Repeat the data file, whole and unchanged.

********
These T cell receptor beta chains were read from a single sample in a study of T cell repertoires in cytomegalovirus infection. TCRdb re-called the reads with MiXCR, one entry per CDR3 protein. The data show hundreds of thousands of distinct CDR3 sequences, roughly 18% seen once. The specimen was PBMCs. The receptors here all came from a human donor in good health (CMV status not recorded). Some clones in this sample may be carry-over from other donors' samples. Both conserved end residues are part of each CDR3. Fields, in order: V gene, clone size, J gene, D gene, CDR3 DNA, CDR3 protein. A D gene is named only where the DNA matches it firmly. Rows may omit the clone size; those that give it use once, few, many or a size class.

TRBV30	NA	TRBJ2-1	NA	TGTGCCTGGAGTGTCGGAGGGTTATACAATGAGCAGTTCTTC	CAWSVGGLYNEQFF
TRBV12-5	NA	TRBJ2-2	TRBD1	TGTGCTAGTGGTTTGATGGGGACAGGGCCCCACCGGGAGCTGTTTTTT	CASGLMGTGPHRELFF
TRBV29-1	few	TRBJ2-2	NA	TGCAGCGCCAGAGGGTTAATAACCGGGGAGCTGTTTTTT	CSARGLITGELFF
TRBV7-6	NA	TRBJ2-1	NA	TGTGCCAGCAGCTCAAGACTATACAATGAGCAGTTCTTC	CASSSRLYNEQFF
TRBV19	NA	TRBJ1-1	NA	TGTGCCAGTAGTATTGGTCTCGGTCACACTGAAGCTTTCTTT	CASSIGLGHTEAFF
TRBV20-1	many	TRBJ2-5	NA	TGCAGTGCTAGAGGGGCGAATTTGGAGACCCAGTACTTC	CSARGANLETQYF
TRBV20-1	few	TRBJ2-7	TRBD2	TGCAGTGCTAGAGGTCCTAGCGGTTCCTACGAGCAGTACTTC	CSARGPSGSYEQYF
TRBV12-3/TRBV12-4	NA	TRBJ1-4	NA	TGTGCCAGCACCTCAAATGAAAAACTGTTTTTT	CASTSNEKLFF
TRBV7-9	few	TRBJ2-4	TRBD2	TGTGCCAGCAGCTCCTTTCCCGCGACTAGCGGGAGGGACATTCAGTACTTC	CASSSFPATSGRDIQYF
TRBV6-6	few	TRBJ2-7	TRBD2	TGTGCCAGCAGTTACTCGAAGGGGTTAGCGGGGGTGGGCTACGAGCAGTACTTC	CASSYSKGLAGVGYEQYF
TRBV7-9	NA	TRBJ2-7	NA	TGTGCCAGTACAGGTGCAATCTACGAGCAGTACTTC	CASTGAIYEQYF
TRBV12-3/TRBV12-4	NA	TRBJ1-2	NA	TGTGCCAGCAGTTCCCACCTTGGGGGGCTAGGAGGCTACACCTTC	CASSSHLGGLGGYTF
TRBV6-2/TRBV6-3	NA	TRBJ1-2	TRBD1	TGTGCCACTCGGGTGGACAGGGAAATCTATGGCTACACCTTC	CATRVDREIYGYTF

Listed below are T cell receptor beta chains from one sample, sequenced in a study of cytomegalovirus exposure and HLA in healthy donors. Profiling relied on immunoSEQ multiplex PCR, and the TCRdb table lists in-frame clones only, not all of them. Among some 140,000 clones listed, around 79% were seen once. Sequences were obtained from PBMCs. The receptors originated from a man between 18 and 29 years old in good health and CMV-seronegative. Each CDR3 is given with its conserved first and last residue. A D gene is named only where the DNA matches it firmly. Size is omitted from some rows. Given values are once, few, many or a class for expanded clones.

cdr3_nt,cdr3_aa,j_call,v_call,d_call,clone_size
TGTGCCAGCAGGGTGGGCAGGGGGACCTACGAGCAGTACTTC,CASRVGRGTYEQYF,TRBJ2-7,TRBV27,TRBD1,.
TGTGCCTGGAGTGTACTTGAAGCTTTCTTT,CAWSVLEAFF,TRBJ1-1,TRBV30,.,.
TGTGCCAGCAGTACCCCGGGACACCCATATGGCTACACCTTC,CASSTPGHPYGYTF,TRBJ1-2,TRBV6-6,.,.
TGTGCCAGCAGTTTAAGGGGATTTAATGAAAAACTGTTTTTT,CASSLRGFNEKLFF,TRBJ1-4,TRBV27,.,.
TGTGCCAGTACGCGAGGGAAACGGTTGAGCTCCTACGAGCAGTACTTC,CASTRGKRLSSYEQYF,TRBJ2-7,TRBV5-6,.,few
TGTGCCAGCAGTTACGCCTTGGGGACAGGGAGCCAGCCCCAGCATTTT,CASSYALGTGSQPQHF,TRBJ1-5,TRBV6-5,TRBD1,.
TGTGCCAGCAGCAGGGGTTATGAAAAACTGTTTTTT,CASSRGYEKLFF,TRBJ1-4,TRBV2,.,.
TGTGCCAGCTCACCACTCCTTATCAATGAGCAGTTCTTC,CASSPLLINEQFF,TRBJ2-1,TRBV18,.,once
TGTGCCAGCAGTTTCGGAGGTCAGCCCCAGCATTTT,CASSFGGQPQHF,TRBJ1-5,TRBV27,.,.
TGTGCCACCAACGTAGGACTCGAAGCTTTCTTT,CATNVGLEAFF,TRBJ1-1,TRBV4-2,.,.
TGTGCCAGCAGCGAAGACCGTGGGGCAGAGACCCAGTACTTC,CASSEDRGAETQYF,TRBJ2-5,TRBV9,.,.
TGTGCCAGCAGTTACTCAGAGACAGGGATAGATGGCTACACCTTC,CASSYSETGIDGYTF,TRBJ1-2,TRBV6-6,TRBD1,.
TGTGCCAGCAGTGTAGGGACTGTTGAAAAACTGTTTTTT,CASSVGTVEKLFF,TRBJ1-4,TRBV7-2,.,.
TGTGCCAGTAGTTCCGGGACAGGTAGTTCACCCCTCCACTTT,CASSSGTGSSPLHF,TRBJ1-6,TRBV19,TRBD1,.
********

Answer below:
These T cell receptor beta chains were read from a single sample in a study of T cell repertoires in cytomegalovirus infection. TCRdb re-called the reads with MiXCR, one entry per CDR3 protein. The data show hundreds of thousands of distinct CDR3 sequences, roughly 18% seen once. The specimen was PBMCs. The receptors here all came from a human donor in good health (CMV status not recorded). Some clones in this sample may be carry-over from other donors' samples. Both conserved end residues are part of each CDR3. Fields, in order: V gene, clone size, J gene, D gene, CDR3 DNA, CDR3 protein. A D gene is named only where the DNA matches it firmly. Rows may omit the clone size; those that give it use once, few, many or a size class.

TRBV30	NA	TRBJ2-1	NA	TGTGCCTGGAGTGTCGGAGGGTTATACAATGAGCAGTTCTTC	CAWSVGGLYNEQFF
TRBV12-5	NA	TRBJ2-2	TRBD1	TGTGCTAGTGGTTTGATGGGGACAGGGCCCCACCGGGAGCTGTTTTTT	CASGLMGTGPHRELFF
TRBV29-1	few	TRBJ2-2	NA	TGCAGCGCCAGAGGGTTAATAACCGGGGAGCTGTTTTTT	CSARGLITGELFF
TRBV7-6	NA	TRBJ2-1	NA	TGTGCCAGCAGCTCAAGACTATACAATGAGCAGTTCTTC	CASSSRLYNEQFF
TRBV19	NA	TRBJ1-1	NA	TGTGCCAGTAGTATTGGTCTCGGTCACACTGAAGCTTTCTTT	CASSIGLGHTEAFF
TRBV20-1	many	TRBJ2-5	NA	TGCAGTGCTAGAGGGGCGAATTTGGAGACCCAGTACTTC	CSARGANLETQYF
TRBV20-1	few	TRBJ2-7	TRBD2	TGCAGTGCTAGAGGTCCTAGCGGTTCCTACGAGCAGTACTTC	CSARGPSGSYEQYF
TRBV12-3/TRBV12-4	NA	TRBJ1-4	NA	TGTGCCAGCACCTCAAATGAAAAACTGTTTTTT	CASTSNEKLFF
TRBV7-9	few	TRBJ2-4	TRBD2	TGTGCCAGCAGCTCCTTTCCCGCGACTAGCGGGAGGGACATTCAGTACTTC	CASSSFPATSGRDIQYF
TRBV6-6	few	TRBJ2-7	TRBD2	TGTGCCAGCAGTTACTCGAAGGGGTTAGCGGGGGTGGGCTACGAGCAGTACTTC	CASSYSKGLAGVGYEQYF
TRBV7-9	NA	TRBJ2-7	NA	TGTGCCAGTACAGGTGCAATCTACGAGCAGTACTTC	CASTGAIYEQYF
TRBV12-3/TRBV12-4	NA	TRBJ1-2	NA	TGTGCCAGCAGTTCCCACCTTGGGGGGCTAGGAGGCTACACCTTC	CASSSHLGGLGGYTF
TRBV6-2/TRBV6-3	NA	TRBJ1-2	TRBD1	TGTGCCACTCGGGTGGACAGGGAAATCTATGGCTACACCTTC	CATRVDREIYGYTF

Listed below are T cell receptor beta chains from one sample, sequenced in a study of cytomegalovirus exposure and HLA in healthy donors. Profiling relied on immunoSEQ multiplex PCR, and the TCRdb table lists in-frame clones only, not all of them. Among some 140,000 clones listed, around 79% were seen once. Sequences were obtained from PBMCs. The receptors originated from a man between 18 and 29 years old in good health and CMV-seronegative. Each CDR3 is given with its conserved first and last residue. A D gene is named only where the DNA matches it firmly. Size is omitted from some rows. Given values are once, few, many or a class for expanded clones.

cdr3_nt,cdr3_aa,j_call,v_call,d_call,clone_size
TGTGCCAGCAGGGTGGGCAGGGGGACCTACGAGCAGTACTTC,CASRVGRGTYEQYF,TRBJ2-7,TRBV27,TRBD1,.
TGTGCCTGGAGTGTACTTGAAGCTTTCTTT,CAWSVLEAFF,TRBJ1-1,TRBV30,.,.
TGTGCCAGCAGTACCCCGGGACACCCATATGGCTACACCTTC,CASSTPGHPYGYTF,TRBJ1-2,TRBV6-6,.,.
TGTGCCAGCAGTTTAAGGGGATTTAATGAAAAACTGTTTTTT,CASSLRGFNEKLFF,TRBJ1-4,TRBV27,.,.
TGTGCCAGTACGCGAGGGAAACGGTTGAGCTCCTACGAGCAGTACTTC,CASTRGKRLSSYEQYF,TRBJ2-7,TRBV5-6,.,few
TGTGCCAGCAGTTACGCCTTGGGGACAGGGAGCCAGCCCCAGCATTTT,CASSYALGTGSQPQHF,TRBJ1-5,TRBV6-5,TRBD1,.
TGTGCCAGCAGCAGGGGTTATGAAAAACTGTTTTTT,CASSRGYEKLFF,TRBJ1-4,TRBV2,.,.
TGTGCCAGCTCACCACTCCTTATCAATGAGCAGTTCTTC,CASSPLLINEQFF,TRBJ2-1,TRBV18,.,once
TGTGCCAGCAGTTTCGGAGGTCAGCCCCAGCATTTT,CASSFGGQPQHF,TRBJ1-5,TRBV27,.,.
TGTGCCACCAACGTAGGACTCGAAGCTTTCTTT,CATNVGLEAFF,TRBJ1-1,TRBV4-2,.,.
TGTGCCAGCAGCGAAGACCGTGGGGCAGAGACCCAGTACTTC,CASSEDRGAETQYF,TRBJ2-5,TRBV9,.,.
TGTGCCAGCAGTTACTCAGAGACAGGGATAGATGGCTACACCTTC,CASSYSETGIDGYTF,TRBJ1-2,TRBV6-6,TRBD1,.
TGTGCCAGCAGTGTAGGGACTGTTGAAAAACTGTTTTTT,CASSVGTVEKLFF,TRBJ1-4,TRBV7-2,.,.
TGTGCCAGTAGTTCCGGGACAGGTAGTTCACCCCTCCACTTT,CASSSGTGSSPLHF,TRBJ1-6,TRBV19,TRBD1,.